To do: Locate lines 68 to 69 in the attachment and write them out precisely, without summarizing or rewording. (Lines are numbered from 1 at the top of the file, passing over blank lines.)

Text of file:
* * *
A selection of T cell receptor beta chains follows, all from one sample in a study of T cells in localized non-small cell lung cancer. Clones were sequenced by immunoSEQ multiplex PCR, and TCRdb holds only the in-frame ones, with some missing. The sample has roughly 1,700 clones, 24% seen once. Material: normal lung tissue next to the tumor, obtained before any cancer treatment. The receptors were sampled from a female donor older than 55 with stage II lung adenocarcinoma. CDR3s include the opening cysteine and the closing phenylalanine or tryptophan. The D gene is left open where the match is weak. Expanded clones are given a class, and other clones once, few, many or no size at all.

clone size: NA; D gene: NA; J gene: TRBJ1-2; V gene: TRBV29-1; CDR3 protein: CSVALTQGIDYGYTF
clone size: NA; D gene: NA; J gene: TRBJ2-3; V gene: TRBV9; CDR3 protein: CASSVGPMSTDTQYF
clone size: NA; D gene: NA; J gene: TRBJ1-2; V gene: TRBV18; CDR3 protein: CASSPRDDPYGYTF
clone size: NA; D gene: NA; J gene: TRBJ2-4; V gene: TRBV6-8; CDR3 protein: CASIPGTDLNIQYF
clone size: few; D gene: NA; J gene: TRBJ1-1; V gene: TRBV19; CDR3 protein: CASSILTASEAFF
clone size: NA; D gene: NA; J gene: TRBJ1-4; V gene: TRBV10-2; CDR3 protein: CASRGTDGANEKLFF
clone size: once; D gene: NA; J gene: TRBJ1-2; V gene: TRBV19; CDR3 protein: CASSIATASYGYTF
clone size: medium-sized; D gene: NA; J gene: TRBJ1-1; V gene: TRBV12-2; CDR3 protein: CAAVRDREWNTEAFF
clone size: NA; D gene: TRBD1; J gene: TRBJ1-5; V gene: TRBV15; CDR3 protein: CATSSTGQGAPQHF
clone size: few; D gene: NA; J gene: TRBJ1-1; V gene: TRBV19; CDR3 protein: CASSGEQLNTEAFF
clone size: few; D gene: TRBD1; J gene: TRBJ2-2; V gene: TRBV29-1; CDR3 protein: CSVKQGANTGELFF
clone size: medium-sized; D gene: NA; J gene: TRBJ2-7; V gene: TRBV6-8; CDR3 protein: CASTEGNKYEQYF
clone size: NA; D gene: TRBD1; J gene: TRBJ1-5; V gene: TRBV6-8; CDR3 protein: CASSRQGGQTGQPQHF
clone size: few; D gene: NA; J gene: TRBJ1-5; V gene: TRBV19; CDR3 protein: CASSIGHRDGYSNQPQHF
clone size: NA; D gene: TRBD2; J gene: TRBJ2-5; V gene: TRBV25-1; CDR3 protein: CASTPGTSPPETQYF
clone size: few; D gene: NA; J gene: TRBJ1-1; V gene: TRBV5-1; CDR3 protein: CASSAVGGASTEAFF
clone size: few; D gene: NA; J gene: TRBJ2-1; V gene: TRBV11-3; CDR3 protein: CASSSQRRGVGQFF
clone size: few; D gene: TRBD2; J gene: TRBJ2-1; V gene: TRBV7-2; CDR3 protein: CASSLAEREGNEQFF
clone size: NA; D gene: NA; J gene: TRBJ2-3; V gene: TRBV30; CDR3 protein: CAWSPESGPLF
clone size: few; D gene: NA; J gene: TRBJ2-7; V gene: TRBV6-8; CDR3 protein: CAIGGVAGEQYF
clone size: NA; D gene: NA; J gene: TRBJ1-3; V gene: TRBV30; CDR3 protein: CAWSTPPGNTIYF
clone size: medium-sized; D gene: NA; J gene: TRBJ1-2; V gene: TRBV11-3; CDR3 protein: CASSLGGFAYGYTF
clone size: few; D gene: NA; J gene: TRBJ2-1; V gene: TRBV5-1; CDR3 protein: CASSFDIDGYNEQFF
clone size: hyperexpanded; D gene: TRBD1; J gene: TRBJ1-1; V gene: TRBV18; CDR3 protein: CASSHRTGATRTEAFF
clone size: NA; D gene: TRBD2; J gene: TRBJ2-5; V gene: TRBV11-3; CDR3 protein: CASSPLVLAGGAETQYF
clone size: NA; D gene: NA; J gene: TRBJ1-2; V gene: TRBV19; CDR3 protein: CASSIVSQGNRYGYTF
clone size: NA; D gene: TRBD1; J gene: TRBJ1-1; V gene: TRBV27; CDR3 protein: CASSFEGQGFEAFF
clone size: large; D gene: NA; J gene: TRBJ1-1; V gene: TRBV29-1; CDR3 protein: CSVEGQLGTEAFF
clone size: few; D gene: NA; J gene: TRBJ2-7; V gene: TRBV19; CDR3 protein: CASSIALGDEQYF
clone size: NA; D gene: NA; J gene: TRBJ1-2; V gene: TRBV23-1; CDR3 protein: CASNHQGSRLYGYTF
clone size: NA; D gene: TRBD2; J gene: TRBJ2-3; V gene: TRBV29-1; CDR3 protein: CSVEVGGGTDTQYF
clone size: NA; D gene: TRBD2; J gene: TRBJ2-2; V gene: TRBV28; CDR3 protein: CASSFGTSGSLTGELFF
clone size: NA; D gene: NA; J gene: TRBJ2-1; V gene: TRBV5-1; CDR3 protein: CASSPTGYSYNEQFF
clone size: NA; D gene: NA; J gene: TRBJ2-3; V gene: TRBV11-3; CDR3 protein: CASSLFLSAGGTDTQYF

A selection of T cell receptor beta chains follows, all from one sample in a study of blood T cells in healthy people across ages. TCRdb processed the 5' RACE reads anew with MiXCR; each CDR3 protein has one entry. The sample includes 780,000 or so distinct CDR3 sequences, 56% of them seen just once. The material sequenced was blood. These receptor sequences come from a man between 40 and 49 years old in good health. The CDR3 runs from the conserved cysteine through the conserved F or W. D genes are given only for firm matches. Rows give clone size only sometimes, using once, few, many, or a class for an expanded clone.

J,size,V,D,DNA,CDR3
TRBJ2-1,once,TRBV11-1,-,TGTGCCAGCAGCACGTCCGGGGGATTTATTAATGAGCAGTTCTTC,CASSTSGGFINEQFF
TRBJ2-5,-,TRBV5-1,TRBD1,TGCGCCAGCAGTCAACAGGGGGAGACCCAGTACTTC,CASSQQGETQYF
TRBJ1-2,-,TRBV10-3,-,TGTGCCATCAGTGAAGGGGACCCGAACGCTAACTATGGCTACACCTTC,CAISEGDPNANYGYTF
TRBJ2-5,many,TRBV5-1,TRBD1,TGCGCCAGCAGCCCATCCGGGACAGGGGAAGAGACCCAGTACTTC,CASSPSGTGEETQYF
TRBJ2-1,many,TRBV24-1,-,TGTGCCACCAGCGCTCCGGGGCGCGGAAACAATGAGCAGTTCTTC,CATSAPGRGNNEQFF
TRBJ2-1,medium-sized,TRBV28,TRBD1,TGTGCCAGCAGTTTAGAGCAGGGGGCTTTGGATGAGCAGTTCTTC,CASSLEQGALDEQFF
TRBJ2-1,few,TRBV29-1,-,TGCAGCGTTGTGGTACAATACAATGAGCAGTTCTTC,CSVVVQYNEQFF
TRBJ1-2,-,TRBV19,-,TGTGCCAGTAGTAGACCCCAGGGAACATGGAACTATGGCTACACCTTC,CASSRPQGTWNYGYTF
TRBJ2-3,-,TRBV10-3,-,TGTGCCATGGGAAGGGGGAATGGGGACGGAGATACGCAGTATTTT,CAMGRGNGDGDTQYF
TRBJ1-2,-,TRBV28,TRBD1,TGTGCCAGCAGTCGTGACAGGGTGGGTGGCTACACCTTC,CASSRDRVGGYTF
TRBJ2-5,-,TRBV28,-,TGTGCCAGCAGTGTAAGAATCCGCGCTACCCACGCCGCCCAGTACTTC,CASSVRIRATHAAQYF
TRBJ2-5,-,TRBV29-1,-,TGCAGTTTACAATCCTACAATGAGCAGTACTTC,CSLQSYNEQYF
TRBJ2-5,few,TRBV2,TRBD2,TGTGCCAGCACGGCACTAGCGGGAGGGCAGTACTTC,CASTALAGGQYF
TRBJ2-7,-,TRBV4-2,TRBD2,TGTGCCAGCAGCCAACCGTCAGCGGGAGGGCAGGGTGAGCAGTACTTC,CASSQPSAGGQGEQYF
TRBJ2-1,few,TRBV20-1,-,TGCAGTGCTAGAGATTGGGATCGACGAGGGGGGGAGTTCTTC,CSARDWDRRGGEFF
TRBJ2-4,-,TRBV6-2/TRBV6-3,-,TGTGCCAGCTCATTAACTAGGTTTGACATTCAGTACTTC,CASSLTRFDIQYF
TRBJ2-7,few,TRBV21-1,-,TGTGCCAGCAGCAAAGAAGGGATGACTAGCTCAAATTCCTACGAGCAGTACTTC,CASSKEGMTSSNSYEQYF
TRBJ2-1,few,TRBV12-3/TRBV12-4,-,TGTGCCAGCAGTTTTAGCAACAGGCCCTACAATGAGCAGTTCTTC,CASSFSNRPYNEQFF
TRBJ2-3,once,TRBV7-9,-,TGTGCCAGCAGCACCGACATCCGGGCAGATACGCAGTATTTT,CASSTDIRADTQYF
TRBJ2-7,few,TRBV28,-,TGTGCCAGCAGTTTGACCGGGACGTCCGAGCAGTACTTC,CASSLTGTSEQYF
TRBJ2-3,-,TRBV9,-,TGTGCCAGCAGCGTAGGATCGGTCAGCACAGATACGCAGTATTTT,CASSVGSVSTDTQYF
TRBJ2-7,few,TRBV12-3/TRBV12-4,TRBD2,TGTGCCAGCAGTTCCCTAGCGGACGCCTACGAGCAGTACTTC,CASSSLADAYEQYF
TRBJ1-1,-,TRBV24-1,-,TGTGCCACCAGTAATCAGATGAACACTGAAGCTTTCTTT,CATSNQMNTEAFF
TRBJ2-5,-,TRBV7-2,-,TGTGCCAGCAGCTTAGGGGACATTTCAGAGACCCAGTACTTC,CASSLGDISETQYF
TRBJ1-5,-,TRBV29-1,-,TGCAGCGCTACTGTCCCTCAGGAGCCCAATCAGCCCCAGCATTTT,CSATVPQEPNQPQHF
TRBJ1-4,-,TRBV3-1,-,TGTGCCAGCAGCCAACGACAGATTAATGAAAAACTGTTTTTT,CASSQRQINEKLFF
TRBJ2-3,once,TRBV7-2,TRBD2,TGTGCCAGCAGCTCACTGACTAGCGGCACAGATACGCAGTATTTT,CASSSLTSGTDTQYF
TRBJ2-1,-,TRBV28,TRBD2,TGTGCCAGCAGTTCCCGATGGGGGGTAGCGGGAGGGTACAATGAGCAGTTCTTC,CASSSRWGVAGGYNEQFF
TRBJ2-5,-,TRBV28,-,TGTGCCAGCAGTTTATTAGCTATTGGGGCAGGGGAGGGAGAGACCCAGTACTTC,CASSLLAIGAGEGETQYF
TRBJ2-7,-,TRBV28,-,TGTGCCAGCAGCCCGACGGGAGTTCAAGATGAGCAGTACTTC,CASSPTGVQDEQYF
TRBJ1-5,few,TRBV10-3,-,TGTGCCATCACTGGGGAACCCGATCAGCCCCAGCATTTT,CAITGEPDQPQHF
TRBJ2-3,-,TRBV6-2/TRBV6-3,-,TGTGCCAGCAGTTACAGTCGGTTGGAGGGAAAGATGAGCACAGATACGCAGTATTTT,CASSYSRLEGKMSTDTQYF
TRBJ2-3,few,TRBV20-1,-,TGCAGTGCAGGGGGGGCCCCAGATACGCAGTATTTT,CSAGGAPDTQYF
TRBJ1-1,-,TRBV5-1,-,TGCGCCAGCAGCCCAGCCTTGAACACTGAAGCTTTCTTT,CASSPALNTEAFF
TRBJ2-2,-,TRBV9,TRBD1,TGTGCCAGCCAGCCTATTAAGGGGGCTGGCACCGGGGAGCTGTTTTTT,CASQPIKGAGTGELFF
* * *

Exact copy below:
TRBJ1-5,few,TRBV10-3,-,TGTGCCATCACTGGGGAACCCGATCAGCCCCAGCATTTT,CAITGEPDQPQHF
TRBJ2-3,-,TRBV6-2/TRBV6-3,-,TGTGCCAGCAGTTACAGTCGGTTGGAGGGAAAGATGAGCACAGATACGCAGTATTTT,CASSYSRLEGKMSTDTQYF